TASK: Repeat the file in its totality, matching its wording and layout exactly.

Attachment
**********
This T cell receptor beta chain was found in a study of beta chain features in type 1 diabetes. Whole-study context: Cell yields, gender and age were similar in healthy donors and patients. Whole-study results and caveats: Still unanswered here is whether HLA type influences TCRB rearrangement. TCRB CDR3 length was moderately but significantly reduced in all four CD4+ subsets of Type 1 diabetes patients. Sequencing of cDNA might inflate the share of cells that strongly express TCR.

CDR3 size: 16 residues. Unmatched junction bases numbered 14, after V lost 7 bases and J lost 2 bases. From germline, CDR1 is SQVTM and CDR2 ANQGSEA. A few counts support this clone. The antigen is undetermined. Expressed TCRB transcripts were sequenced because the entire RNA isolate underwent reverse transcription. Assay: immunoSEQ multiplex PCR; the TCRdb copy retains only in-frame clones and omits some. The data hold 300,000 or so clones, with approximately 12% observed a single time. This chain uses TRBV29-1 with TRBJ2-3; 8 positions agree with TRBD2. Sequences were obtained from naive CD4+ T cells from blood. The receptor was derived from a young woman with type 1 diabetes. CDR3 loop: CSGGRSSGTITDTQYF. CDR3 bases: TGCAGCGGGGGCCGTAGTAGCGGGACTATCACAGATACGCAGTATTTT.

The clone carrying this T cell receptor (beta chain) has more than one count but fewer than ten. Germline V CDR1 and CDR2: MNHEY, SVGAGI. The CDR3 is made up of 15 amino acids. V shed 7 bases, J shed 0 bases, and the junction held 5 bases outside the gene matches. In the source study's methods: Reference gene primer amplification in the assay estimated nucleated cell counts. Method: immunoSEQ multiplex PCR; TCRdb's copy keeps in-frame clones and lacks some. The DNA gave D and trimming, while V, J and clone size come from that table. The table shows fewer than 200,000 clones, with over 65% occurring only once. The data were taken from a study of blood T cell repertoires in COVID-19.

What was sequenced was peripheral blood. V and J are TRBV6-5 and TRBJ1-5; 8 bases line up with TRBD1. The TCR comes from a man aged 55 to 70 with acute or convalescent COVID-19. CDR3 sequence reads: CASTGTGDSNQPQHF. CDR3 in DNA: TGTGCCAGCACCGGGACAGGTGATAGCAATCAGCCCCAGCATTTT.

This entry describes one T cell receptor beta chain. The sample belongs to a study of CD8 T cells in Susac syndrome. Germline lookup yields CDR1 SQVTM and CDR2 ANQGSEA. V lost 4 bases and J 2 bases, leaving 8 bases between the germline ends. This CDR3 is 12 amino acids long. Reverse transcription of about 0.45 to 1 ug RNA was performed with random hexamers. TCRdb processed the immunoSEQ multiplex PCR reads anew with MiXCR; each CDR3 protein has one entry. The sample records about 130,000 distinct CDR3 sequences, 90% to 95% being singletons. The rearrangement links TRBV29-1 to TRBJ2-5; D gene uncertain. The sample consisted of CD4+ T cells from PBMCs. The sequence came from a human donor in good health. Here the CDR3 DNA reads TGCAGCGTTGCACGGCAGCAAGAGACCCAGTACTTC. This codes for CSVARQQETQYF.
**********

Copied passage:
This T cell receptor beta chain was found in a study of beta chain features in type 1 diabetes. Whole-study context: Cell yields, gender and age were similar in healthy donors and patients. Whole-study results and caveats: Still unanswered here is whether HLA type influences TCRB rearrangement. TCRB CDR3 length was moderately but significantly reduced in all four CD4+ subsets of Type 1 diabetes patients. Sequencing of cDNA might inflate the share of cells that strongly express TCR.

CDR3 size: 16 residues. Unmatched junction bases numbered 14, after V lost 7 bases and J lost 2 bases. From germline, CDR1 is SQVTM and CDR2 ANQGSEA. A few counts support this clone. The antigen is undetermined. Expressed TCRB transcripts were sequenced because the entire RNA isolate underwent reverse transcription. Assay: immunoSEQ multiplex PCR; the TCRdb copy retains only in-frame clones and omits some. The data hold 300,000 or so clones, with approximately 12% observed a single time. This chain uses TRBV29-1 with TRBJ2-3; 8 positions agree with TRBD2. Sequences were obtained from naive CD4+ T cells from blood. The receptor was derived from a young woman with type 1 diabetes. CDR3 loop: CSGGRSSGTITDTQYF. CDR3 bases: TGCAGCGGGGGCCGTAGTAGCGGGACTATCACAGATACGCAGTATTTT.

The clone carrying this T cell receptor (beta chain) has more than one count but fewer than ten. Germline V CDR1 and CDR2: MNHEY, SVGAGI. The CDR3 is made up of 15 amino acids. V shed 7 bases, J shed 0 bases, and the junction held 5 bases outside the gene matches. In the source study's methods: Reference gene primer amplification in the assay estimated nucleated cell counts. Method: immunoSEQ multiplex PCR; TCRdb's copy keeps in-frame clones and lacks some. The DNA gave D and trimming, while V, J and clone size come from that table. The table shows fewer than 200,000 clones, with over 65% occurring only once. The data were taken from a study of blood T cell repertoires in COVID-19.

What was sequenced was peripheral blood. V and J are TRBV6-5 and TRBJ1-5; 8 bases line up with TRBD1. The TCR comes from a man aged 55 to 70 with acute or convalescent COVID-19. CDR3 sequence reads: CASTGTGDSNQPQHF. CDR3 in DNA: TGTGCCAGCACCGGGACAGGTGATAGCAATCAGCCCCAGCATTTT.

This entry describes one T cell receptor beta chain. The sample belongs to a study of CD8 T cells in Susac syndrome. Germline lookup yields CDR1 SQVTM and CDR2 ANQGSEA. V lost 4 bases and J 2 bases, leaving 8 bases between the germline ends. This CDR3 is 12 amino acids long. Reverse transcription of about 0.45 to 1 ug RNA was performed with random hexamers. TCRdb processed the immunoSEQ multiplex PCR reads anew with MiXCR; each CDR3 protein has one entry. The sample records about 130,000 distinct CDR3 sequences, 90% to 95% being singletons. The rearrangement links TRBV29-1 to TRBJ2-5; D gene uncertain. The sample consisted of CD4+ T cells from PBMCs. The sequence came from a human donor in good health. Here the CDR3 DNA reads TGCAGCGTTGCACGGCAGCAAGAGACCCAGTACTTC. This codes for CSVARQQETQYF.